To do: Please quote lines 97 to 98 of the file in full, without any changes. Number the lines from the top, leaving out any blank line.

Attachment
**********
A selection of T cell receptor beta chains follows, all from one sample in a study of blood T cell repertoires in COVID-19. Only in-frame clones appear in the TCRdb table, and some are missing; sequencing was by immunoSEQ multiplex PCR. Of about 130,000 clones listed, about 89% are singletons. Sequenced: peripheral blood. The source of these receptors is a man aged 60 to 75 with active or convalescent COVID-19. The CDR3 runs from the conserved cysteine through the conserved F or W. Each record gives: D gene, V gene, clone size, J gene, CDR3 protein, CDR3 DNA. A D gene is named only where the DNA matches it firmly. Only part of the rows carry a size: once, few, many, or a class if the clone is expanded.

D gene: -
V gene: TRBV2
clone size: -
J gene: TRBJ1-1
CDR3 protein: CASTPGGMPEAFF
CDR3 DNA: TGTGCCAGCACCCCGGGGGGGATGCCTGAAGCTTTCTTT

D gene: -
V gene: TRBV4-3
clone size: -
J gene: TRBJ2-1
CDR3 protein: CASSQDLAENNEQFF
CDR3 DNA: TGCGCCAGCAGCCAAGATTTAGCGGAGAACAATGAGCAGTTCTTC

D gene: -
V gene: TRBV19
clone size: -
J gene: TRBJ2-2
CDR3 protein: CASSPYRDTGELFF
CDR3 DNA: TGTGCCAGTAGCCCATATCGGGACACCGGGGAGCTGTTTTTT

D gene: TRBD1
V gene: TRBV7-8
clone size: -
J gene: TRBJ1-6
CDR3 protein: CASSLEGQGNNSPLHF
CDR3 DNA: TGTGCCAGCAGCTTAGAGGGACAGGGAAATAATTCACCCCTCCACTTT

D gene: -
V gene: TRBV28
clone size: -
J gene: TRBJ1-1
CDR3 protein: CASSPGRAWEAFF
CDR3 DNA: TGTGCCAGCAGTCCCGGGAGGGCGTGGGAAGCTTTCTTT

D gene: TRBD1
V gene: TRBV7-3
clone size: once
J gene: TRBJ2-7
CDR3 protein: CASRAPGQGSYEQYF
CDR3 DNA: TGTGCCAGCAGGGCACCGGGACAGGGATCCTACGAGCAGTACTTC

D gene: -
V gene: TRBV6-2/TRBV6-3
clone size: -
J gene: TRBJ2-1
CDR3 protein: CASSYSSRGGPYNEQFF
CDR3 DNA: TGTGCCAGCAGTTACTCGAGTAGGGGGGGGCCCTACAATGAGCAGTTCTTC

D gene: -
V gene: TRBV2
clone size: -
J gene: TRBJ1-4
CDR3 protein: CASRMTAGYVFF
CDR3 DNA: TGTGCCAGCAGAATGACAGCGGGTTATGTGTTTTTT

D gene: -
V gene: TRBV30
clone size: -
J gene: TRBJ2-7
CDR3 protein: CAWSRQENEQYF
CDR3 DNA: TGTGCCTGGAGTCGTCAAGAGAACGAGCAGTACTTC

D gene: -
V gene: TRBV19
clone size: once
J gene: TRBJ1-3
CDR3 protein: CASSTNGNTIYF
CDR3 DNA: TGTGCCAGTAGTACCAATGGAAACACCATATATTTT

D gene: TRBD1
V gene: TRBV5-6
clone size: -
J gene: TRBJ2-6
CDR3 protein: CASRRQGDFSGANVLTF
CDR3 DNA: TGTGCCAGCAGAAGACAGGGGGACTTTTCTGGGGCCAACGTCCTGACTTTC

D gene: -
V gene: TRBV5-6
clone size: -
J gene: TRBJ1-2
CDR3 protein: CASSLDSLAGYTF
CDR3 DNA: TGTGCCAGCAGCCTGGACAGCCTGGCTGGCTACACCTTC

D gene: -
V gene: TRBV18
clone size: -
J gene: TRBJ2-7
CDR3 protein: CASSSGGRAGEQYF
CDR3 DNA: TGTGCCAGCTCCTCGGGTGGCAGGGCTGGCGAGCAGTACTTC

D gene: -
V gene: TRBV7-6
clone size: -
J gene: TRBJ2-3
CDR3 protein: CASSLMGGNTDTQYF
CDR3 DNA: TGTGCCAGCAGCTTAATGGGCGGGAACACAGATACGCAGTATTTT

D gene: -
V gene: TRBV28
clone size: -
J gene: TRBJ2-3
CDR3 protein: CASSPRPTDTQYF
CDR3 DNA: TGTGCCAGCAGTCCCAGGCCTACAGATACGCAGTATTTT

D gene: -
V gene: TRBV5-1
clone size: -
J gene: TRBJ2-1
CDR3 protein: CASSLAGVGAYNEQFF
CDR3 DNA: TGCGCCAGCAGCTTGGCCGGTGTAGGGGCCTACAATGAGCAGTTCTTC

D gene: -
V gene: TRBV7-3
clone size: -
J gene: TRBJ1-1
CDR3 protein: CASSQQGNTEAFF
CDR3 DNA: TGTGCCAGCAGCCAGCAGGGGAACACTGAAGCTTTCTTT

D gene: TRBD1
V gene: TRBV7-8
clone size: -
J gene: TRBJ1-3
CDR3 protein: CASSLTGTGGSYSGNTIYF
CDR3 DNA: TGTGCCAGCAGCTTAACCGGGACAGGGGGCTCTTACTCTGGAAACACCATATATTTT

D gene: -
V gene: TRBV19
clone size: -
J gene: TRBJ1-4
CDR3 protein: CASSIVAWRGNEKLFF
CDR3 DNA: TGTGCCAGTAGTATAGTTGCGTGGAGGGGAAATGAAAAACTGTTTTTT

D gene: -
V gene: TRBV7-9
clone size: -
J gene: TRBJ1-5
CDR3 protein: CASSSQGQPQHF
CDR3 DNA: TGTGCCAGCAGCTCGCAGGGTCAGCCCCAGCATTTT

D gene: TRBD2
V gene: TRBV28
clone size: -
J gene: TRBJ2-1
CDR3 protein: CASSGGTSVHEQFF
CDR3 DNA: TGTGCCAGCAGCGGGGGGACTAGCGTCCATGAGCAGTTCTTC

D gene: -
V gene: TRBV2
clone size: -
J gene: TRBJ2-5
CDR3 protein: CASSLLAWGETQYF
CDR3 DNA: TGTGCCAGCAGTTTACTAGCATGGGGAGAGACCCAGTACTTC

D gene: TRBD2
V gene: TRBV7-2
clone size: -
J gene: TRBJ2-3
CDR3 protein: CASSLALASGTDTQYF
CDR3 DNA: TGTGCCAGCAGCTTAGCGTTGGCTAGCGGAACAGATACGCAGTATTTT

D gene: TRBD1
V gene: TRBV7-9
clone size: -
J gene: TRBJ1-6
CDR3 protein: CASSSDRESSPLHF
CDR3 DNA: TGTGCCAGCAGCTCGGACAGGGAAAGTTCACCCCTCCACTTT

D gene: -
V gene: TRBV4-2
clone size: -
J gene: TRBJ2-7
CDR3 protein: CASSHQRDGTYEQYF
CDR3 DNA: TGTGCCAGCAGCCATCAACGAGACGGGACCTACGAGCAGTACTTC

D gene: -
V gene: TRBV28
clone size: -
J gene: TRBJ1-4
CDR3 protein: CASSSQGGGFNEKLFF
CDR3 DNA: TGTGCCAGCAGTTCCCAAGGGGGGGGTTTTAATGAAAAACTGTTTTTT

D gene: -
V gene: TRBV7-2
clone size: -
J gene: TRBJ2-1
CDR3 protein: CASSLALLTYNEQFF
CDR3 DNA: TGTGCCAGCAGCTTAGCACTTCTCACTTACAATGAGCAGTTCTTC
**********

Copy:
CDR3 DNA: TGCGCCAGCAGCTTGGCCGGTGTAGGGGCCTACAATGAGCAGTTCTTC

D gene: -